- Associated Press - Tuesday, August 2, 2016

OKLAHOMA CITY (AP) - Gov. Mary Fallin said Tuesday she believes a $140.8 million windfall in state revenue should be prioritized for teacher salaries and that she supports a special legislative session to address the needs of public education.

Fallin said she met with Republican legislative leaders Tuesday morning to discuss a possible special session to consider teacher salaries and other education needs but that no decision was made. She said she will continue to meet with lawmakers but that it may be several weeks before a decision is reached.

“The leadership at the Capitol thinks we should have the discussion,” the governor said. “It would be wiser to prioritize it toward the most important needs of our state, and we’re certainly concerned about education.”

The Office of Management and Enterprise Services revealed last week that mid-year budget cuts ordered for Oklahoma agencies amid a revenue downturn caused largely by declining oil and natural gas prices during the fiscal year that ended June 30 were deeper than required and that $140.8 million was available for reallocation.

Fallin said the funds could be returned to state agencies or used to help fund a teacher pay raise. Oklahoma teachers haven’t had a pay raise since 2008 and their salaries are more than $10,000 behind the national average.

Fallin expressed support for a permanent $3,000 pay raise for public school teachers in her State of the State address that opened the 2016 regular legislative session on Feb. 1.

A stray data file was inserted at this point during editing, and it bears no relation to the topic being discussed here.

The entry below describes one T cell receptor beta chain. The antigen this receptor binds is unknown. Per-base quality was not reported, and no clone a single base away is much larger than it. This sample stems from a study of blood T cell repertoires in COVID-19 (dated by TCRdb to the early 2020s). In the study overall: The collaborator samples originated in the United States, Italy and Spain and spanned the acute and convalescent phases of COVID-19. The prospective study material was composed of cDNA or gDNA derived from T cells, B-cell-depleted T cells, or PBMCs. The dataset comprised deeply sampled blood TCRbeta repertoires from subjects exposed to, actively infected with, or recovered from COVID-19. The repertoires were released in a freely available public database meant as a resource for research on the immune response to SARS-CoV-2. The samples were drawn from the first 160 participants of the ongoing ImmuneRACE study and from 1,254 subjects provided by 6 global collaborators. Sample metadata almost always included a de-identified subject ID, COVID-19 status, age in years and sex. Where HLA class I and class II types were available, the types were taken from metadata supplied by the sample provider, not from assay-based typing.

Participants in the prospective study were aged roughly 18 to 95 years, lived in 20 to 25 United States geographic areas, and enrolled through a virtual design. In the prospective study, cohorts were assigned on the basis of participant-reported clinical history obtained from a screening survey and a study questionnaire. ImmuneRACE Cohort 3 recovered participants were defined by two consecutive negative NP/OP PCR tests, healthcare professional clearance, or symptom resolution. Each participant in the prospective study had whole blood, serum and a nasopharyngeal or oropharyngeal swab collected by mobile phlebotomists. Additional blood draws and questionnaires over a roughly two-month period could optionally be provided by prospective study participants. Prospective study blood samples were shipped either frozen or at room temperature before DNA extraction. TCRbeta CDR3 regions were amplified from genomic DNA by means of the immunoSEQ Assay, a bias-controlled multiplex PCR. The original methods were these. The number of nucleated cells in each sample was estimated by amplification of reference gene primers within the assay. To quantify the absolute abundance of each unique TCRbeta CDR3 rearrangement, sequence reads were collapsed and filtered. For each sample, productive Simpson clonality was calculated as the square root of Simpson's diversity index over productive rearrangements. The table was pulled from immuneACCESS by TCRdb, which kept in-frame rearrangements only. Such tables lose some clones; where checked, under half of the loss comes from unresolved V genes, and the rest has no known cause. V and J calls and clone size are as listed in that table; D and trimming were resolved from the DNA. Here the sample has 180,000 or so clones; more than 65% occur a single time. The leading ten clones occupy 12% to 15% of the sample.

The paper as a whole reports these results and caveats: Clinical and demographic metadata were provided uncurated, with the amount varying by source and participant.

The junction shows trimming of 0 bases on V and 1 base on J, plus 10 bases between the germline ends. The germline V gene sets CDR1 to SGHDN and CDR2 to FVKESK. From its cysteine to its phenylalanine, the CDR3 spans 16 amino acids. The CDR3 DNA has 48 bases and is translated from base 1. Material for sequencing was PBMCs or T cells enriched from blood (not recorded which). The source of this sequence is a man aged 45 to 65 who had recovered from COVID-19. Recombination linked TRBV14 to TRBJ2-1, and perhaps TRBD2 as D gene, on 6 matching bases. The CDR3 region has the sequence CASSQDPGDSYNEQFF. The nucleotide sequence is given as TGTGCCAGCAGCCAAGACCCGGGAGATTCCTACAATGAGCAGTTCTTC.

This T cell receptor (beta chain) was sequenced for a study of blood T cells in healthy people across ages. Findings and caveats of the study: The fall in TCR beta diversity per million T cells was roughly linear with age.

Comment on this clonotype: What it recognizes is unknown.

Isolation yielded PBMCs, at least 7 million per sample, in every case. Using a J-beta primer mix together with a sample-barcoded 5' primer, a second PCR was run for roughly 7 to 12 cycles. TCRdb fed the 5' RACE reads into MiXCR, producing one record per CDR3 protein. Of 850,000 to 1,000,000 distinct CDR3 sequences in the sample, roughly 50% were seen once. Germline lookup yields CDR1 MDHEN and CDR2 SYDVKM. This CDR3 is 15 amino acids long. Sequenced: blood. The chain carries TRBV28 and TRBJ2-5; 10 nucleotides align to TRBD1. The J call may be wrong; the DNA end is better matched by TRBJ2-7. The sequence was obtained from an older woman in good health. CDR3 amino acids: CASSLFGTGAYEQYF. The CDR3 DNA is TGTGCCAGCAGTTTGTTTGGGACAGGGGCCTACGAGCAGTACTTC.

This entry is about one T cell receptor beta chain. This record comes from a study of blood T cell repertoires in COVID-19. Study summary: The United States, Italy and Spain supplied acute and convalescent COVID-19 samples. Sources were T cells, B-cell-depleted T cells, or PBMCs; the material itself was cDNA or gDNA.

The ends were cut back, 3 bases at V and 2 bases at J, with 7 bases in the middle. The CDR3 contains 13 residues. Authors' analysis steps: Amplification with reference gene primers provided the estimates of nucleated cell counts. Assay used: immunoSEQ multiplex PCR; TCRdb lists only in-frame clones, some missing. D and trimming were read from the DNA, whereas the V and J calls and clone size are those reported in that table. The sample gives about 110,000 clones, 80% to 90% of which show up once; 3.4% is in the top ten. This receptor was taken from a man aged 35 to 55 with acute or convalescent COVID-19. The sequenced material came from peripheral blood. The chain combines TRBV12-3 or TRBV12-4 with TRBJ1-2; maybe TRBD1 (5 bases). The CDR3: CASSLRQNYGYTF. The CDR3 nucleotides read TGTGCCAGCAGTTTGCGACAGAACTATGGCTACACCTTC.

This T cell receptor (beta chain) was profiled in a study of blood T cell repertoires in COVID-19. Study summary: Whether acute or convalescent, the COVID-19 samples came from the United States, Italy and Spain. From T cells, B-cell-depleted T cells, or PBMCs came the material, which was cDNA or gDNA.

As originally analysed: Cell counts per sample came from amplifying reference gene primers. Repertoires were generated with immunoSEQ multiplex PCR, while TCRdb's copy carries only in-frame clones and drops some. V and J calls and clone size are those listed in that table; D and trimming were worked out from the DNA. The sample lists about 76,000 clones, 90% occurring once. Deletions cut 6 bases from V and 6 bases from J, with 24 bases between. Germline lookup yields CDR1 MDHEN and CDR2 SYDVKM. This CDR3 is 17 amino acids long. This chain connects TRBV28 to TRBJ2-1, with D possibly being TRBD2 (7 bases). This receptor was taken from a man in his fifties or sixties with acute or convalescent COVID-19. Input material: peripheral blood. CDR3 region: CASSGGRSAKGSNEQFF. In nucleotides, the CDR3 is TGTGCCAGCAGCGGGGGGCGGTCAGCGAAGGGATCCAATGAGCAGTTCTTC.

“We did talk during the legislative session about various ideas for teacher pay raises, but in the end because of all of the magnitude of the issues that we had to address it didn’t pass,” Fallin said.

Meanwhile, a proposed state question voters will decide in November would provide a $5,000 annual teacher pay raise and other public education improvements with a 1 percent sales tax increase.

Fallin said appropriating the $140.8 million to teacher salaries “would be a certain pay raise versus a November election which may or may not pass.” Every $1,000 increase in pay for public school teachers in Oklahoma costs the state about $60 million annually, Fallin said.

Fallin also said that although Democrats form the minority in the state House and Senate, it is important that they support the teacher pay raise proposal and make it a priority.

“As a group the Democrats have locked up on some of the issues the Republicans have put out there,” the GOP governor said.

House Democratic Leader Scott Inman of Oklahoma City did not immediately respond to a request for comment. But in a statement last week Inman suggested supporters of a special session are trying to undercut the state question just three months before voters head to the polls.

“If the Republicans truly cared about teachers, they would have used their legislative supermajorities to pass a teacher pay raise at any time during the past eight years - when teachers last had a pay raise,” Inman said.

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